Pub­li­ca­tions

ACCC report high­lights penal­ties for fran­chisors for fail­ing to meet dis­clo­sure obligations

The ACCC has recent­ly pub­lished its bi-annu­al Small busi­ness in focus report (the Report’) for the peri­od July to Decem­ber 2017, which includes insights into the work that the ACCC under­takes to pro­tect franchisees.

The Report includes sta­tis­tics about the num­ber of reports it receives about Fran­chis­ing Code relat­ed issues” that reveals that between July to Decem­ber 2017 it received 29 reports of inad­e­quate dis­clo­sure” under the Fran­chis­ing Code, 20 reports of not act­ing in good faith” and 11 reports of improp­er ter­mi­na­tion of a [fran­chise] agreement”.

With the most com­mon com­plaints to the ACCC relat­ing to dis­clo­sure oblig­a­tions, it is unsur­pris­ing that the Report reveals that both of the enforce­ment actions the ACCC took dur­ing this peri­od (in the field of fran­chis­ing law) relat­ed to alle­ga­tions of inad­e­quate disclosure.

We dis­cuss both actions below.

ACCC’s court action against Pas­tacup fran­chisor — summary

Appar­ent­ly in the first case where court ordered penal­ties have been imposed under the most recent iter­a­tion of the Fran­chis­ing Code of Con­duct (Code’) (which came into effect on 1 Jan­u­ary 2015), the Pas­tacup fran­chisor was fined $100,000 and its co-founder and for­mer direc­tor fined $50,000 for fail­ing to com­ply with dis­clo­sure obligations.

Back­ground

Under the Code, the fran­chisor was required to give to poten­tial fran­chisees a dis­clo­sure doc­u­ment that, amongst oth­er things, includ­ed: a sum­ma­ry of the rel­e­vant busi­ness expe­ri­ence for the last 10 years of each offi­cer of the fran­chisor (item 3.1); and whether an asso­ciate of the fran­chisor had been bank­rupt or insol­vent in the last ten years (item 4.2).

The case

The dis­clo­sure doc­u­ment devel­oped by the fran­chisor in 2014 includ­ed state­ments about its then direc­tor (Mr Bern­stein) and that his expe­ri­ence includ­ed set­ting up and oper­at­ing suc­cess­ful cafes, Pic­co­lo Mono and Caf­Bon­di” in Syd­ney, and that he holds a Bach­e­lor of Com­merce degree and is respon­si­ble for the Pas­tacup con­cept and became a direc­tor of Pas­tacup ear­ly in 2008”.

The dis­clo­sure doc­u­ment did not, how­ev­er, dis­close the insol­ven­cy of the two pre­de­ces­sor Pas­tacup fran­chisors or that Mr Bern­stein had been a direc­tor of those companies.

The court held that for this rea­son the fran­chisor (and Mr Bern­stein per­son­al­ly) had breached the Code.

Fur­ther iter­a­tions of the dis­clo­sure state­ment that were sub­se­quent­ly devel­oped and giv­en to poten­tial fran­chisees suf­fered from sim­i­lar deficiencies.

Some of the fac­tors the court had to con­sid­er in assess­ing the relief it would award were the loss or dam­age caused and the impact on inno­cent third parties.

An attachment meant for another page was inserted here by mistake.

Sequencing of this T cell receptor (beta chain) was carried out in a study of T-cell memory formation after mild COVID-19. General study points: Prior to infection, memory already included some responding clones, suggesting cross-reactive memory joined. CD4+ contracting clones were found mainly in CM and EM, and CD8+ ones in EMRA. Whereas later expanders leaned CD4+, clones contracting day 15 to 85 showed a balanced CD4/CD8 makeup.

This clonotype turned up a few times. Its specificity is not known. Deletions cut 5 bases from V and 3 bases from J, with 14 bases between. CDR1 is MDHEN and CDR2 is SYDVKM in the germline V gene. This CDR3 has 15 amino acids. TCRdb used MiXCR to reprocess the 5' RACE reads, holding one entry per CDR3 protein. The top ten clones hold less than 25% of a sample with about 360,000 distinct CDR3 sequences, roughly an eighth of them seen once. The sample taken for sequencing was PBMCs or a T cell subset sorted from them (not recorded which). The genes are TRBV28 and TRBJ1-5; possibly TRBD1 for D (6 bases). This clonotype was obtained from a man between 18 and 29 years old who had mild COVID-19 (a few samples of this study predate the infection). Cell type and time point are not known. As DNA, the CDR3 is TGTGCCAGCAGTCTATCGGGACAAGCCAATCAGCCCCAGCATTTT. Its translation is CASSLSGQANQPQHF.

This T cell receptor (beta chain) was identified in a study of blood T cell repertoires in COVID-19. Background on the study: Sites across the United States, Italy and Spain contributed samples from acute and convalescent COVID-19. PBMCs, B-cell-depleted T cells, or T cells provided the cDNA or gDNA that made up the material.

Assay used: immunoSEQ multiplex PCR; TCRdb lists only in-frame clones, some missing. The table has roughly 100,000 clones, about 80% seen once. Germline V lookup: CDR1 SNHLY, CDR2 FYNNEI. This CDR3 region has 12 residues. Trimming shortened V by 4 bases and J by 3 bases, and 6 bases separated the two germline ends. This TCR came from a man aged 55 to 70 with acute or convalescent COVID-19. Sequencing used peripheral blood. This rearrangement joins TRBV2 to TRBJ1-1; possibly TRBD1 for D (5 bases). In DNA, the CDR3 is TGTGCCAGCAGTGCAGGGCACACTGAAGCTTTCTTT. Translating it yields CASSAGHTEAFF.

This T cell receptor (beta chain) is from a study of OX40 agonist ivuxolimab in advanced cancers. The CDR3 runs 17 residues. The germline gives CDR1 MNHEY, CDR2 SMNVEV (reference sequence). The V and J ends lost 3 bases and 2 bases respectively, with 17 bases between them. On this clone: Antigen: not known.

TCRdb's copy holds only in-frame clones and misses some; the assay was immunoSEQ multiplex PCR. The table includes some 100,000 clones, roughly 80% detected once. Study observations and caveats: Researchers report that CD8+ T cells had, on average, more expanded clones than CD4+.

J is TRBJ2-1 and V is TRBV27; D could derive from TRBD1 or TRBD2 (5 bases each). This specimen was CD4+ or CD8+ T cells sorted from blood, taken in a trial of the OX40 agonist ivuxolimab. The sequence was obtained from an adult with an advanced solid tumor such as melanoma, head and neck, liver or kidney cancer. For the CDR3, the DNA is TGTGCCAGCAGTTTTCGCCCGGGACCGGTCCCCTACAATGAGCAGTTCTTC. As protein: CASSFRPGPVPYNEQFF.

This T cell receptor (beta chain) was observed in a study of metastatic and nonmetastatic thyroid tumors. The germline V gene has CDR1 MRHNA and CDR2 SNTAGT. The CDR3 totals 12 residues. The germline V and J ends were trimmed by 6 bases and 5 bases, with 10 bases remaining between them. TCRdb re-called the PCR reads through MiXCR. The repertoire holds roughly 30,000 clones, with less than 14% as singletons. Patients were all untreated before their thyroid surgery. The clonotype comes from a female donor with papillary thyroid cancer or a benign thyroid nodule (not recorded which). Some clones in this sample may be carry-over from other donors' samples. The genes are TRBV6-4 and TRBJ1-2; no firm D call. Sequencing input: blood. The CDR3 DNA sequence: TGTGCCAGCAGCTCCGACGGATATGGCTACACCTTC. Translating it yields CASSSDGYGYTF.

Inter­est­ing­ly, the court found that loss” in this sense could mean loss of oppor­tu­ni­ty to make an informed deci­sion about the fran­chise, it did not mat­ter that there was no evi­dence of a fran­chisee being finan­cial­ly impact­ed by the defec­tive dis­clo­sure document.

The fol­low­ing pas­sage of the judg­ment is illustrative:

130. Decid­ing to take a fran­chise is usu­al­ly a sig­nif­i­cant deci­sion for the fran­chisees. A sig­nif­i­cant finan­cial com­mit­ment was and is required from Pas­tacup fran­chisees to set­up and oper­ate a Pas­tacup fran­chise.
131. Because of the sig­nif­i­cance of such deci­sions, the Fran­chis­ing Code requires that a fran­chisor cre­ate and give to prospec­tive fran­chisees a dis­clo­sure doc­u­ment that, amongst oth­er things, includes a sum­ma­ry of the rel­e­vant busi­ness expe­ri­ence of the fran­chisor and each of its offi­cers for the last 10 years. The pur­pose of the dis­clo­sure doc­u­ment is to help fran­chisees make a rea­son­ably informed deci­sion about the fran­chise.
132. In my view, Mr Bernstein’s involve­ment in two pre­de­ces­sor fran­chisor com­pa­nies which were wound up by rea­son of insol­ven­cy was busi­ness expe­ri­ence” that would be rel­e­vant as it would help fran­chisees make a rea­son­ably informed deci­sion about the fran­chise.
133. The respon­dents failed to dis­close this rel­e­vant busi­ness expe­ri­ence of Mr Bern­stein as a direc­tor of pre­de­ces­sor Pas­tacup fran­chisors in the draft­ing and pro­vi­sion of the 2014 Dis­clo­sure Doc­u­ment to the nine Prospec­tive Fran­chisees. The Prospec­tive Fran­chisees sub­se­quent­ly entered into fran­chisee agree­ments with Morild with­out ful­ly appre­ci­at­ing Mr Bernstein’s rel­e­vant busi­ness expe­ri­ence.